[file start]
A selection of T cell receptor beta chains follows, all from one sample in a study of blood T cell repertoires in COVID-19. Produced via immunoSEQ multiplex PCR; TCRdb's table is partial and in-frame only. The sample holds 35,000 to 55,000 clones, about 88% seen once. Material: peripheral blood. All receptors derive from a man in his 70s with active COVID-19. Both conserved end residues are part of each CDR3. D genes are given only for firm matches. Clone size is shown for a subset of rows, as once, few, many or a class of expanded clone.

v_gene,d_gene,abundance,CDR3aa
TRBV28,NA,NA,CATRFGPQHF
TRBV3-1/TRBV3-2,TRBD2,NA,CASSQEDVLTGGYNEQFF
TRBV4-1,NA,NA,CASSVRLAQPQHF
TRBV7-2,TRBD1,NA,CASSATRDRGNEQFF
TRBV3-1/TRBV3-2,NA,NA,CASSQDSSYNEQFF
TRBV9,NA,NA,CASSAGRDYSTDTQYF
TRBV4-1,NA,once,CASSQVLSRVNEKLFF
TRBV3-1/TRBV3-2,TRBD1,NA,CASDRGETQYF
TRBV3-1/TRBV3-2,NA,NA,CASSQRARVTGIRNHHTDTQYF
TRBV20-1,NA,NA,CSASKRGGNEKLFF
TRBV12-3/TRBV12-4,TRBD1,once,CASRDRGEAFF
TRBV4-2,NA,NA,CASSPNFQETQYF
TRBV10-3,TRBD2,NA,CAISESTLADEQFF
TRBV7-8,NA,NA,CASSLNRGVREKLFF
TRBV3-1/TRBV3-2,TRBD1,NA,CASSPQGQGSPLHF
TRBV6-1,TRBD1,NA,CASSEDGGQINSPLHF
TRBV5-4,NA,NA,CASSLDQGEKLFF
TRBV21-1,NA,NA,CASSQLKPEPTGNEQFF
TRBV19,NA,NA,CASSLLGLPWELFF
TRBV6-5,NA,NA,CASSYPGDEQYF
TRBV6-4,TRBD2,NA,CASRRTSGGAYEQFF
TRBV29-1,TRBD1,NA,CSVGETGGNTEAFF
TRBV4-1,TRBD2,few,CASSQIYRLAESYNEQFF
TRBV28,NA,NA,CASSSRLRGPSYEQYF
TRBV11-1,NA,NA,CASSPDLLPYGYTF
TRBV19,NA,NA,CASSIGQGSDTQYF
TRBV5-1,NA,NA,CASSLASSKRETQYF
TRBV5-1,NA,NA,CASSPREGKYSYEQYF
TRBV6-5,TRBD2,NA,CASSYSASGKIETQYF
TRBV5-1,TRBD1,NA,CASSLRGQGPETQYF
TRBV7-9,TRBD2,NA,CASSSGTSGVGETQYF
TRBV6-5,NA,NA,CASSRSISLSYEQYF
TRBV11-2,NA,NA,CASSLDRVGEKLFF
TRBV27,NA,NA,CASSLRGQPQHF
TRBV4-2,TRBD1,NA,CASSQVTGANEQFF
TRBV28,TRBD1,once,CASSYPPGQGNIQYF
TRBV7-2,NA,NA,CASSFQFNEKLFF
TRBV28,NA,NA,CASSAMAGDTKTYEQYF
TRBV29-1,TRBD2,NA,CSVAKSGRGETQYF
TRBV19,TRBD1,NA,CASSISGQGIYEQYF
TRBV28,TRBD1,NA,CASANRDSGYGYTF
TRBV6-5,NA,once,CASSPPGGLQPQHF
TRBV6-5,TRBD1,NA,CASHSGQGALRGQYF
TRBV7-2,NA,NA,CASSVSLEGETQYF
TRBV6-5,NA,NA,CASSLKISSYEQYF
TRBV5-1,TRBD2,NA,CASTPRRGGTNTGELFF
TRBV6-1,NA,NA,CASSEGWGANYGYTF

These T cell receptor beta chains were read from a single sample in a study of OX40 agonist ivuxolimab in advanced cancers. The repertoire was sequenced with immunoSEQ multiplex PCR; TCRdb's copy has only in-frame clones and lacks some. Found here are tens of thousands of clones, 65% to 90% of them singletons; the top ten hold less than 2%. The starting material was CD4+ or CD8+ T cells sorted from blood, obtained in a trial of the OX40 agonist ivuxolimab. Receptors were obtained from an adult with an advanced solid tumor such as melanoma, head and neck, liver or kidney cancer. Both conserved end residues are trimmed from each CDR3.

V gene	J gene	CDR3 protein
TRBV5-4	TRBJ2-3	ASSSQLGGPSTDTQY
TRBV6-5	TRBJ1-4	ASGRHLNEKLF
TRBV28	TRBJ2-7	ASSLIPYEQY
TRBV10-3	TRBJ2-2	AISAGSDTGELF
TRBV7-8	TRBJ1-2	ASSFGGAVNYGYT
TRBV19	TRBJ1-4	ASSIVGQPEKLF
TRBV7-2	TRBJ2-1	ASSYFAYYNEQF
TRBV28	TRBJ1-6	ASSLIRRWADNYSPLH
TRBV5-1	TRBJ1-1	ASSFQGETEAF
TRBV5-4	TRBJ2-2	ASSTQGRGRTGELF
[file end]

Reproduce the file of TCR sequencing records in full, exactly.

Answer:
A selection of T cell receptor beta chains follows, all from one sample in a study of blood T cell repertoires in COVID-19. Produced via immunoSEQ multiplex PCR; TCRdb's table is partial and in-frame only. The sample holds 35,000 to 55,000 clones, about 88% seen once. Material: peripheral blood. All receptors derive from a man in his 70s with active COVID-19. Both conserved end residues are part of each CDR3. D genes are given only for firm matches. Clone size is shown for a subset of rows, as once, few, many or a class of expanded clone.

v_gene,d_gene,abundance,CDR3aa
TRBV28,NA,NA,CATRFGPQHF
TRBV3-1/TRBV3-2,TRBD2,NA,CASSQEDVLTGGYNEQFF
TRBV4-1,NA,NA,CASSVRLAQPQHF
TRBV7-2,TRBD1,NA,CASSATRDRGNEQFF
TRBV3-1/TRBV3-2,NA,NA,CASSQDSSYNEQFF
TRBV9,NA,NA,CASSAGRDYSTDTQYF
TRBV4-1,NA,once,CASSQVLSRVNEKLFF
TRBV3-1/TRBV3-2,TRBD1,NA,CASDRGETQYF
TRBV3-1/TRBV3-2,NA,NA,CASSQRARVTGIRNHHTDTQYF
TRBV20-1,NA,NA,CSASKRGGNEKLFF
TRBV12-3/TRBV12-4,TRBD1,once,CASRDRGEAFF
TRBV4-2,NA,NA,CASSPNFQETQYF
TRBV10-3,TRBD2,NA,CAISESTLADEQFF
TRBV7-8,NA,NA,CASSLNRGVREKLFF
TRBV3-1/TRBV3-2,TRBD1,NA,CASSPQGQGSPLHF
TRBV6-1,TRBD1,NA,CASSEDGGQINSPLHF
TRBV5-4,NA,NA,CASSLDQGEKLFF
TRBV21-1,NA,NA,CASSQLKPEPTGNEQFF
TRBV19,NA,NA,CASSLLGLPWELFF
TRBV6-5,NA,NA,CASSYPGDEQYF
TRBV6-4,TRBD2,NA,CASRRTSGGAYEQFF
TRBV29-1,TRBD1,NA,CSVGETGGNTEAFF
TRBV4-1,TRBD2,few,CASSQIYRLAESYNEQFF
TRBV28,NA,NA,CASSSRLRGPSYEQYF
TRBV11-1,NA,NA,CASSPDLLPYGYTF
TRBV19,NA,NA,CASSIGQGSDTQYF
TRBV5-1,NA,NA,CASSLASSKRETQYF
TRBV5-1,NA,NA,CASSPREGKYSYEQYF
TRBV6-5,TRBD2,NA,CASSYSASGKIETQYF
TRBV5-1,TRBD1,NA,CASSLRGQGPETQYF
TRBV7-9,TRBD2,NA,CASSSGTSGVGETQYF
TRBV6-5,NA,NA,CASSRSISLSYEQYF
TRBV11-2,NA,NA,CASSLDRVGEKLFF
TRBV27,NA,NA,CASSLRGQPQHF
TRBV4-2,TRBD1,NA,CASSQVTGANEQFF
TRBV28,TRBD1,once,CASSYPPGQGNIQYF
TRBV7-2,NA,NA,CASSFQFNEKLFF
TRBV28,NA,NA,CASSAMAGDTKTYEQYF
TRBV29-1,TRBD2,NA,CSVAKSGRGETQYF
TRBV19,TRBD1,NA,CASSISGQGIYEQYF
TRBV28,TRBD1,NA,CASANRDSGYGYTF
TRBV6-5,NA,once,CASSPPGGLQPQHF
TRBV6-5,TRBD1,NA,CASHSGQGALRGQYF
TRBV7-2,NA,NA,CASSVSLEGETQYF
TRBV6-5,NA,NA,CASSLKISSYEQYF
TRBV5-1,TRBD2,NA,CASTPRRGGTNTGELFF
TRBV6-1,NA,NA,CASSEGWGANYGYTF

These T cell receptor beta chains were read from a single sample in a study of OX40 agonist ivuxolimab in advanced cancers. The repertoire was sequenced with immunoSEQ multiplex PCR; TCRdb's copy has only in-frame clones and lacks some. Found here are tens of thousands of clones, 65% to 90% of them singletons; the top ten hold less than 2%. The starting material was CD4+ or CD8+ T cells sorted from blood, obtained in a trial of the OX40 agonist ivuxolimab. Receptors were obtained from an adult with an advanced solid tumor such as melanoma, head and neck, liver or kidney cancer. Both conserved end residues are trimmed from each CDR3.

V gene	J gene	CDR3 protein
TRBV5-4	TRBJ2-3	ASSSQLGGPSTDTQY
TRBV6-5	TRBJ1-4	ASGRHLNEKLF
TRBV28	TRBJ2-7	ASSLIPYEQY
TRBV10-3	TRBJ2-2	AISAGSDTGELF
TRBV7-8	TRBJ1-2	ASSFGGAVNYGYT
TRBV19	TRBJ1-4	ASSIVGQPEKLF
TRBV7-2	TRBJ2-1	ASSYFAYYNEQF
TRBV28	TRBJ1-6	ASSLIRRWADNYSPLH
TRBV5-1	TRBJ1-1	ASSFQGETEAF
TRBV5-4	TRBJ2-2	ASSTQGRGRTGELF